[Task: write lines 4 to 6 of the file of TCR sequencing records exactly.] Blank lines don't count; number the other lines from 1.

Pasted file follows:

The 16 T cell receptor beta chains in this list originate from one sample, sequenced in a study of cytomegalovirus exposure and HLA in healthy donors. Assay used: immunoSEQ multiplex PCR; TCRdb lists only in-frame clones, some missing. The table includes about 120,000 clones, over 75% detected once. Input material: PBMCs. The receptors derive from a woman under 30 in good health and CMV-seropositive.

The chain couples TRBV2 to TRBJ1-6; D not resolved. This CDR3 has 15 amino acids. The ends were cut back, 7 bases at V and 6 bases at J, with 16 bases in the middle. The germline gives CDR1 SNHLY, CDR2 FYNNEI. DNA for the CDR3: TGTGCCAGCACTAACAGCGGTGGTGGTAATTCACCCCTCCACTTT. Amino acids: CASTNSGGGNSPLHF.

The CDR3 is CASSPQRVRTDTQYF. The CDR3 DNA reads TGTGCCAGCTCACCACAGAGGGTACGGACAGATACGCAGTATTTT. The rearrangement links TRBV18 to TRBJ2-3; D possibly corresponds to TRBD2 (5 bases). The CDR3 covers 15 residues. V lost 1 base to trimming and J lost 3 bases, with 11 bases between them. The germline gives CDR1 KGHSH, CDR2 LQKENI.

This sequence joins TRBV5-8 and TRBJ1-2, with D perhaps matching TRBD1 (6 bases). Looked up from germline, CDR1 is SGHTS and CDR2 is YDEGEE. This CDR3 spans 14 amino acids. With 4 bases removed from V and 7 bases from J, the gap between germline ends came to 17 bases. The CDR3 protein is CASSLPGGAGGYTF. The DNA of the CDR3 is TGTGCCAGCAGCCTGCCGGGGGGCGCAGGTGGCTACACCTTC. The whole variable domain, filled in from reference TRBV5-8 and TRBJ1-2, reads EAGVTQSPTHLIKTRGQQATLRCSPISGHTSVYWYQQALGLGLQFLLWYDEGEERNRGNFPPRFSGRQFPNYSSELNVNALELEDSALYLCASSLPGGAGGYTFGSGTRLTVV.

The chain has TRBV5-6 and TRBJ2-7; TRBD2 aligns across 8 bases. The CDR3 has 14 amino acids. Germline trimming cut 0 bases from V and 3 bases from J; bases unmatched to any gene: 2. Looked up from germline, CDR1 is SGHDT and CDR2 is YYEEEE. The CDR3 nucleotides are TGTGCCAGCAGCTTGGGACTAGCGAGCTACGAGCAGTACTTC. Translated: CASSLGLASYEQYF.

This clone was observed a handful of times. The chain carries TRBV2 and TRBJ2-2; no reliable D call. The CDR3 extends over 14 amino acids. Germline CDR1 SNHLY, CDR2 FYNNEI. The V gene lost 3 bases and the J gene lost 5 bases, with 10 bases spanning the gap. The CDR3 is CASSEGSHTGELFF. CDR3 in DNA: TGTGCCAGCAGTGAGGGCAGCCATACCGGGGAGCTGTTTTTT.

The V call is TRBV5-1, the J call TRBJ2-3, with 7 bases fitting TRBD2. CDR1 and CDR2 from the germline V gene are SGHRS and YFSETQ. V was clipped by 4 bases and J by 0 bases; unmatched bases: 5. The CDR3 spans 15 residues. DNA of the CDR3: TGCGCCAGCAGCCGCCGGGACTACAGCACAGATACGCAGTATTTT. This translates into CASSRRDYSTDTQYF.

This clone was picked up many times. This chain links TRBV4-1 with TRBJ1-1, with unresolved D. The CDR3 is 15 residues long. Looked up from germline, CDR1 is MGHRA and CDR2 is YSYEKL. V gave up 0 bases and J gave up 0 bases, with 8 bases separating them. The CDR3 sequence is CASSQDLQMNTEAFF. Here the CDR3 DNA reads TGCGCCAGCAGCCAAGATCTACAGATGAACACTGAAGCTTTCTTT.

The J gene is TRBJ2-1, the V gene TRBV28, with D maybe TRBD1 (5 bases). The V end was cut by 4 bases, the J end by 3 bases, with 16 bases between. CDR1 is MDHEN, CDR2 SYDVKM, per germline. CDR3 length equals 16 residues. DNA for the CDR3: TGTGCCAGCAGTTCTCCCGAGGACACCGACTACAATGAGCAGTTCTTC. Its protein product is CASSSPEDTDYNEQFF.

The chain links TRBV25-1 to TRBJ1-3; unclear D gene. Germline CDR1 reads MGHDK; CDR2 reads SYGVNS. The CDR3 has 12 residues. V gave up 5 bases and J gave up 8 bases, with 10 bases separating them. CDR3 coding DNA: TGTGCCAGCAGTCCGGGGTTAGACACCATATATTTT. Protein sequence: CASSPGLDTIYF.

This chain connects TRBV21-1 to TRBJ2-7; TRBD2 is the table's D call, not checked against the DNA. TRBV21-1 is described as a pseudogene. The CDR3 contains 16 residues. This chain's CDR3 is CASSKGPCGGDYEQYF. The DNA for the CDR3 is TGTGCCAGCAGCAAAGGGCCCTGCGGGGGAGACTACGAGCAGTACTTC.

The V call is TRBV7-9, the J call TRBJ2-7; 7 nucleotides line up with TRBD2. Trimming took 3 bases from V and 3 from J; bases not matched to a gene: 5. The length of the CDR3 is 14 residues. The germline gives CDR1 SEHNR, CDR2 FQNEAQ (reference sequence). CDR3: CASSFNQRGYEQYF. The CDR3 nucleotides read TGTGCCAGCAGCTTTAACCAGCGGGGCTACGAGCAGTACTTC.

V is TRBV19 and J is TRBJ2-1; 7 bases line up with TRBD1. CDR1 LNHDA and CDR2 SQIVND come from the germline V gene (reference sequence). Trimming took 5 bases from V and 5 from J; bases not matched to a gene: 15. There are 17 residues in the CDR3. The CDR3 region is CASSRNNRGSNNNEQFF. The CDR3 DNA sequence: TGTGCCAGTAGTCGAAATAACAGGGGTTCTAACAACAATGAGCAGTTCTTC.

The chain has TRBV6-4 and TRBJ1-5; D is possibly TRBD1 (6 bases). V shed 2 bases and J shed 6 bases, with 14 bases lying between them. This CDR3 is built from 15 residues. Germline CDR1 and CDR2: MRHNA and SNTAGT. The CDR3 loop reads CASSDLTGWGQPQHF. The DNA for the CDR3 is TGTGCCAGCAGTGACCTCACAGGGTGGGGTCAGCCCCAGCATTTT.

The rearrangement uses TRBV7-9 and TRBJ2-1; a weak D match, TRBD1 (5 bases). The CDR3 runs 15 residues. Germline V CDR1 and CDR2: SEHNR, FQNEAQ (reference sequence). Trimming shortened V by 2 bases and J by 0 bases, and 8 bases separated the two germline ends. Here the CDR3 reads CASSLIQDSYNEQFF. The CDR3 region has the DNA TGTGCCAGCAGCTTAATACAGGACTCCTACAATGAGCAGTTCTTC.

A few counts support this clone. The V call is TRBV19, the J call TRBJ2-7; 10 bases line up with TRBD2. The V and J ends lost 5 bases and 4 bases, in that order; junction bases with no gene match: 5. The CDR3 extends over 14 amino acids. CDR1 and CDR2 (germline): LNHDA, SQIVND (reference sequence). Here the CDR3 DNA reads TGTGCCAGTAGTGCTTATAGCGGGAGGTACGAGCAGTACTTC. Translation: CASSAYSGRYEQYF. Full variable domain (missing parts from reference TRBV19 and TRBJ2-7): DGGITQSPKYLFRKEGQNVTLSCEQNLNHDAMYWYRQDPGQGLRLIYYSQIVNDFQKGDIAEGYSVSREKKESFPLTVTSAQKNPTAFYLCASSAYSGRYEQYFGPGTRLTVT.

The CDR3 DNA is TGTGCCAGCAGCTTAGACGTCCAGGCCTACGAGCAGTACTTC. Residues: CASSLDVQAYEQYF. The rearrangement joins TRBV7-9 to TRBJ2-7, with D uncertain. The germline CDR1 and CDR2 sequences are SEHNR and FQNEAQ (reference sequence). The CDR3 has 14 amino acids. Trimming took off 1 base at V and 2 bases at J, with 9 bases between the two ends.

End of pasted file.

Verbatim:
This sequence joins TRBV5-8 and TRBJ1-2, with D perhaps matching TRBD1 (6 bases). Looked up from germline, CDR1 is SGHTS and CDR2 is YDEGEE. This CDR3 spans 14 amino acids. With 4 bases removed from V and 7 bases from J, the gap between germline ends came to 17 bases. The CDR3 protein is CASSLPGGAGGYTF. The DNA of the CDR3 is TGTGCCAGCAGCCTGCCGGGGGGCGCAGGTGGCTACACCTTC. The whole variable domain, filled in from reference TRBV5-8 and TRBJ1-2, reads EAGVTQSPTHLIKTRGQQATLRCSPISGHTSVYWYQQALGLGLQFLLWYDEGEERNRGNFPPRFSGRQFPNYSSELNVNALELEDSALYLCASSLPGGAGGYTFGSGTRLTVV.

The chain has TRBV5-6 and TRBJ2-7; TRBD2 aligns across 8 bases. The CDR3 has 14 amino acids. Germline trimming cut 0 bases from V and 3 bases from J; bases unmatched to any gene: 2. Looked up from germline, CDR1 is SGHDT and CDR2 is YYEEEE. The CDR3 nucleotides are TGTGCCAGCAGCTTGGGACTAGCGAGCTACGAGCAGTACTTC. Translated: CASSLGLASYEQYF.

This clone was observed a handful of times. The chain carries TRBV2 and TRBJ2-2; no reliable D call. The CDR3 extends over 14 amino acids. Germline CDR1 SNHLY, CDR2 FYNNEI. The V gene lost 3 bases and the J gene lost 5 bases, with 10 bases spanning the gap. The CDR3 is CASSEGSHTGELFF. CDR3 in DNA: TGTGCCAGCAGTGAGGGCAGCCATACCGGGGAGCTGTTTTTT.